The role of media in elections: is it taken too far?

BY DARCEY PAGEContributor (And Politics Society President)

Media has often been praised within political arenas for its ability to tell the story of society by offering a link between institutions and the public. Regarded as the ‘fourth branch of government’, the press is controversial and yet invaluable during the volatile time of an election. How did we get to the stage where journalists became preachers of the political gospel and Rupert Murdoch ruled the world? 

Unlike institutions of government, the role of media is dynamic and often radical. It is able to alter our perceptions of reality- very much a real life ‘Allegory of the Cave’. They have the power to assist citizen engagement more effectively than the ballot box and change the way political leaders communicate with their people. 

The 2019 General Election has been no exception from the power of media; everyone and anyone has something to say online, ready and waiting with their phone cameras to catch the latest scandal. Mass media knows this, and has been able to pit political parties against each other through outlandish headlines and controversial comments. Scrolling through my Facebook feed, I see our friends ‘the Guardian’, ‘Daily Mail’ and (forgive me) ‘the Sun’ discussing antisemitism one moment and selling off the NHS another. The role of the media in 2019 paints a very bleak view about how politics has evolved. We believe in caricatures of political leaders and parties, over sound policy and manifestos. The average voter is more likely to vote for a candidate over party ideology; few people actually know who is standing in their own constituency. The power of the media has the ability to shape our perception of what it means to hold an election: that is that parties stand on the grounds of a manifesto and are voted for accordingly. This is a far cry from the rivalry of Johnson versus Corbyn. 

It is regarded that there are two forms of mainstream media: legacy and new. The term ‘legacy’ speaks of the mass media institutions that predate the Internet, like newspapers and news channels. Before the rise of new media, politics would be seen through the prism of media attention, controlled by editorial gatekeepers. New media perpetuates a new kind of storytelling: how quickly can information spread? A key example is the recent images of a young boy lying on a pile of coats on a hospital floor: a symbol of the struggling NHS. Within hours, more people had seen photos like this than actual policy campaigns. New media has the power to do good: it is undisputed that social media has the power to spread good messages and powerful symbols of reform. However, it can be dangerous: controversial events can spread faster on the Internet than a government can control. These events are often unpredictable and saturate the discourse, leaving other ideas misinterpreted or lost.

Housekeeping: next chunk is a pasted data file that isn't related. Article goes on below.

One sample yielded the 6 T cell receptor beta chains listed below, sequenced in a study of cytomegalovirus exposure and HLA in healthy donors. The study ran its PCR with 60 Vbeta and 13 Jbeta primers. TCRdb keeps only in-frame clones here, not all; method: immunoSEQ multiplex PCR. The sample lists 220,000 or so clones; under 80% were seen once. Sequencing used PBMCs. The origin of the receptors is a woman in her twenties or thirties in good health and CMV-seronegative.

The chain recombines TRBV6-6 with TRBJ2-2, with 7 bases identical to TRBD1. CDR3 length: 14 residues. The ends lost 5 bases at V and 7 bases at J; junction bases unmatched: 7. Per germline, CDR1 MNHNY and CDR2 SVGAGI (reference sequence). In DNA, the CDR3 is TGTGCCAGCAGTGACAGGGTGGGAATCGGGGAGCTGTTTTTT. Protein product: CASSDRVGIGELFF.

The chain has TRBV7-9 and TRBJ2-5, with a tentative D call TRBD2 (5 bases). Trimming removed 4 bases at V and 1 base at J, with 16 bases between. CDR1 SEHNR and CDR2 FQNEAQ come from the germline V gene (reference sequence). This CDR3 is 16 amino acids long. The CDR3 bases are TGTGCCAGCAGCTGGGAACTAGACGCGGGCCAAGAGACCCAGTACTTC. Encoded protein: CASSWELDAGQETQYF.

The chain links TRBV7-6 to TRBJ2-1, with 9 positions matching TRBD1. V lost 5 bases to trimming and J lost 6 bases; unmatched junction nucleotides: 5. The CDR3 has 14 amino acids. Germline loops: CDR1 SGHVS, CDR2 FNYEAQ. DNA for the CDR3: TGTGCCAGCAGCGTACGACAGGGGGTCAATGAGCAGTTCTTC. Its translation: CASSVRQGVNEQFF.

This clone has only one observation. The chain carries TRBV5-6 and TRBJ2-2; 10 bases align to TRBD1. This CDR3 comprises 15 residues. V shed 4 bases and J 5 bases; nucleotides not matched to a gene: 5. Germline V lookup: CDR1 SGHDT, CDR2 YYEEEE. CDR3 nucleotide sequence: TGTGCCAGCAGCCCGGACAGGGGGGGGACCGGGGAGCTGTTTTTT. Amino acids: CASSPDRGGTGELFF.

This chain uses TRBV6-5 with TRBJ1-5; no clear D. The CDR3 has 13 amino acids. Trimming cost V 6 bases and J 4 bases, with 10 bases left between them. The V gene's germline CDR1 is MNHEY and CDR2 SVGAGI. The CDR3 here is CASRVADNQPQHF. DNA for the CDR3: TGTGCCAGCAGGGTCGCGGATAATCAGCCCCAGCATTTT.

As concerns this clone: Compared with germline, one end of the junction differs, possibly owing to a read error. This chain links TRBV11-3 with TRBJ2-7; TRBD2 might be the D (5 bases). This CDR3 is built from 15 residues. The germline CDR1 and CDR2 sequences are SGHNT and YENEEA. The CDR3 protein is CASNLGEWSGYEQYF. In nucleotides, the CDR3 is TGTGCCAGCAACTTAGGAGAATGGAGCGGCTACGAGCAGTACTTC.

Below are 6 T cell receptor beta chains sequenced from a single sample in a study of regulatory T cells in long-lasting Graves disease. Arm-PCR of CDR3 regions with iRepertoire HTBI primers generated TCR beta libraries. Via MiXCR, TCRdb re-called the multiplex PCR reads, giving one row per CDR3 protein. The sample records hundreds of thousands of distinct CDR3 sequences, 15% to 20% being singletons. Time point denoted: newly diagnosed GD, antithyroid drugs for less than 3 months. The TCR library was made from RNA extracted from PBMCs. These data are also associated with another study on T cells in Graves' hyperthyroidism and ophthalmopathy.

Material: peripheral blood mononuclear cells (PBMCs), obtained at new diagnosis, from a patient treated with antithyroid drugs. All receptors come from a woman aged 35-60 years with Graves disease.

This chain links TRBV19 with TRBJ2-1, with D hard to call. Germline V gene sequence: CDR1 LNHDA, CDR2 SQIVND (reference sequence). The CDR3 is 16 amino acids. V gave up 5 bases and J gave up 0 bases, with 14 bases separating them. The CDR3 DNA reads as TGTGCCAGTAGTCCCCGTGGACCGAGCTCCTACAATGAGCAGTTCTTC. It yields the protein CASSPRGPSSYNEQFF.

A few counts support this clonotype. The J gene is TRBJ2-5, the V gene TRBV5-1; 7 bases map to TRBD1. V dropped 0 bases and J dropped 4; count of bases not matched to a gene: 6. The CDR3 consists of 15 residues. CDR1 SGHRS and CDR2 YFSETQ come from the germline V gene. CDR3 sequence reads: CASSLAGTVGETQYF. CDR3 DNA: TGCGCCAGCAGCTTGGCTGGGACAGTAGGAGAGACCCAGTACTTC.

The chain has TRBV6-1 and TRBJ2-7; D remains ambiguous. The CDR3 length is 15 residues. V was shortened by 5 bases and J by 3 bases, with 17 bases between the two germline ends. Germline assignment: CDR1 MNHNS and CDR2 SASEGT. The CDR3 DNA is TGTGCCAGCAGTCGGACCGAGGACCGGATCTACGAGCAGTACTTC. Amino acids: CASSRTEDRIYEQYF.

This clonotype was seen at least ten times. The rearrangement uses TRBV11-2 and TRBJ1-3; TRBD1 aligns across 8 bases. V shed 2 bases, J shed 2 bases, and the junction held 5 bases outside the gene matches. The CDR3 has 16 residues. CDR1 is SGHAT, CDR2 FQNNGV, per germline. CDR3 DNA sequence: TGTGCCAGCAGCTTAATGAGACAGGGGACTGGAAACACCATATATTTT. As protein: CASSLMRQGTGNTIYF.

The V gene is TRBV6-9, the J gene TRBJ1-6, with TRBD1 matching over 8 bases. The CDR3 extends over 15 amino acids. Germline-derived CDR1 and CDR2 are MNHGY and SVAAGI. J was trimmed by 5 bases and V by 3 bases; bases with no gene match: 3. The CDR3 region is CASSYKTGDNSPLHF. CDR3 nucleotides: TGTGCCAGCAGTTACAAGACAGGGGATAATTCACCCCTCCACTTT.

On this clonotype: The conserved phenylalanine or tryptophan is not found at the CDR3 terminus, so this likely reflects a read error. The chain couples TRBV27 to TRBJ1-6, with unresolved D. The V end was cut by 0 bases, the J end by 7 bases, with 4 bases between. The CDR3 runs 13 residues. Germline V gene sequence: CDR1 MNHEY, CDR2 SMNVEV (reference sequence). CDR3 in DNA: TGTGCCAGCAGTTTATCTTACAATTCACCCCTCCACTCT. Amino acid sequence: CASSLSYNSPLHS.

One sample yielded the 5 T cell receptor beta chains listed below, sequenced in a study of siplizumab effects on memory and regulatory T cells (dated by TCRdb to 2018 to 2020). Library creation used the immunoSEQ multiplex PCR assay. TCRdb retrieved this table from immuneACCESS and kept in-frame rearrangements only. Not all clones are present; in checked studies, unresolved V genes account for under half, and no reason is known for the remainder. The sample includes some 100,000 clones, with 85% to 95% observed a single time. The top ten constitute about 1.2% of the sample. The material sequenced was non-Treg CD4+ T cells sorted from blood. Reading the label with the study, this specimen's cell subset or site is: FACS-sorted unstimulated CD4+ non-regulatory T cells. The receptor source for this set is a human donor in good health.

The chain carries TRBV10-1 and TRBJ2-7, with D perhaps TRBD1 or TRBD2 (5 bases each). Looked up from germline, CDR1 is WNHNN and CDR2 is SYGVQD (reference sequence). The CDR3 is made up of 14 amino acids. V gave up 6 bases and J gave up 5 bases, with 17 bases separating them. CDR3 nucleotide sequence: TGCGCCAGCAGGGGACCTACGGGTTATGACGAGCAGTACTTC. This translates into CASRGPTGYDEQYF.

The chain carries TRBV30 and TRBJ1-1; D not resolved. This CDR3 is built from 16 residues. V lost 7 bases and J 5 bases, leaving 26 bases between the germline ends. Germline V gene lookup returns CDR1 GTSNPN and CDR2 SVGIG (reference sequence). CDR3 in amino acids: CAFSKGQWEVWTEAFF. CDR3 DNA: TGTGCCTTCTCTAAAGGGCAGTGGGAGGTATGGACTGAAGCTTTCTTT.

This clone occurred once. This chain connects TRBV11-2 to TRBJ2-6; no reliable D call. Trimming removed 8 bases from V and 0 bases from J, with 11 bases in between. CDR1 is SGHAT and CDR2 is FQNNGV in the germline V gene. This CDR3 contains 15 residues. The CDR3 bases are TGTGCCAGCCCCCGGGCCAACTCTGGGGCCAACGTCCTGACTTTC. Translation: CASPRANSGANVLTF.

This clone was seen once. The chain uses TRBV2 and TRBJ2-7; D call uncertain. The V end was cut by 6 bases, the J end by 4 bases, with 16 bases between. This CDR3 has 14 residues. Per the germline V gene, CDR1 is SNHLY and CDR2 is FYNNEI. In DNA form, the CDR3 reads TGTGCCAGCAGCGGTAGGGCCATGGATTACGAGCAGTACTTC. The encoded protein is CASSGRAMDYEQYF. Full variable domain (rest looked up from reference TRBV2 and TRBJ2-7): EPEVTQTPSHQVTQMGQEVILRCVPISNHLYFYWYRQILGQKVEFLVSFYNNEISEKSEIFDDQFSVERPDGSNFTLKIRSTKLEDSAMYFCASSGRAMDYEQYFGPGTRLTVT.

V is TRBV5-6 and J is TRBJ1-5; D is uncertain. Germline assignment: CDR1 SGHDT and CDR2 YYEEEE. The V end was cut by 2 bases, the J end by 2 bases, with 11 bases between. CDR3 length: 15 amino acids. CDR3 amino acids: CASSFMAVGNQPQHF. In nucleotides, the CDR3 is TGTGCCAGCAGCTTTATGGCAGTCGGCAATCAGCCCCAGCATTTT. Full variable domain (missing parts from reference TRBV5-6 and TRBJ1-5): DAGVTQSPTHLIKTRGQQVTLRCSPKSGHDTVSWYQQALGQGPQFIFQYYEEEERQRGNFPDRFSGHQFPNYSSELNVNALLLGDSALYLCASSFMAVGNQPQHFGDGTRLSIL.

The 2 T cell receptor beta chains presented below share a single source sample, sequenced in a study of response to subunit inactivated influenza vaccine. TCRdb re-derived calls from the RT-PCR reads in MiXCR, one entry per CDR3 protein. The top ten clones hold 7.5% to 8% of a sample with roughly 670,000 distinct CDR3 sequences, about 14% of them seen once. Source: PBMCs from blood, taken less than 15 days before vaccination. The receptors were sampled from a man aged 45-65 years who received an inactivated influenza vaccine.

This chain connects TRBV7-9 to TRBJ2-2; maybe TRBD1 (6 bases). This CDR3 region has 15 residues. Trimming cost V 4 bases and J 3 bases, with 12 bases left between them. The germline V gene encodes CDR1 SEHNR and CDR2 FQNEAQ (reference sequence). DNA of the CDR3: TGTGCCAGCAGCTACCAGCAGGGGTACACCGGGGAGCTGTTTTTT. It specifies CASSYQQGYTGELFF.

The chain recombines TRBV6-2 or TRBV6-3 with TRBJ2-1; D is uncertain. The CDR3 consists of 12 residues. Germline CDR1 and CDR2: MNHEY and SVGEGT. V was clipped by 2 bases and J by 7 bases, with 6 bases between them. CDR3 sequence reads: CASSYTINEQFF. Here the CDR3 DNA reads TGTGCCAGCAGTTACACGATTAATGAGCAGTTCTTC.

The strategies of mass media are pertinent to how elections are won- unless voters sift through party manifestos and draw their own conclusions, most of the mood toward candidates comes through the scope of the media. It also has the ability to influence community building (whether that’s right- or left-wing ideology) and can help people find common causes for political actions. It is often regarded that the press is used as a mouthpiece in the exchanges between the public and politicians; the reactions of both sides are voiced through journalists, editors and reporters. The concept of the publicity machine has greater implications than we realise- should this be a concern for those studying political discourse? 

Most importantly. Mass media has consequences in a post-truth society. Post-truth society is the notion that a universally claimed truth can indeed be contested. How do we know that what the media is telling us is true? The issue with media power is that it is often unchecked. This oligarchic system can be dangerous if the wrong information is released to influence a certain agenda. The lack of regulation of media is a part of society that is capable to flawed democracy. It opens up many questions about how citizens make their ‘informed’ choices about voting and participation. This issue is then strengthened by the institutionalised system that media is entrenched in. Furthermore, the post-truth society and the unchecked media also has implications for marginalised groups like ethnic minorities and women- who can be influenced for and against an agenda by media. 

This general election has made many reflect on the power the media holds over voters- particularly because of the height of social media influence we experience today. It can be so easy to be convinced of political ideology through the use of soundbites and headlines. However, it should be said that the power of media can only be truly witnessed after the election has taken place and how the vote share has been influenced by the political discourse. It is clear to see however how important it is to make independent decisions whichever way you vote and to make choices with as little influence from mass media as you can.

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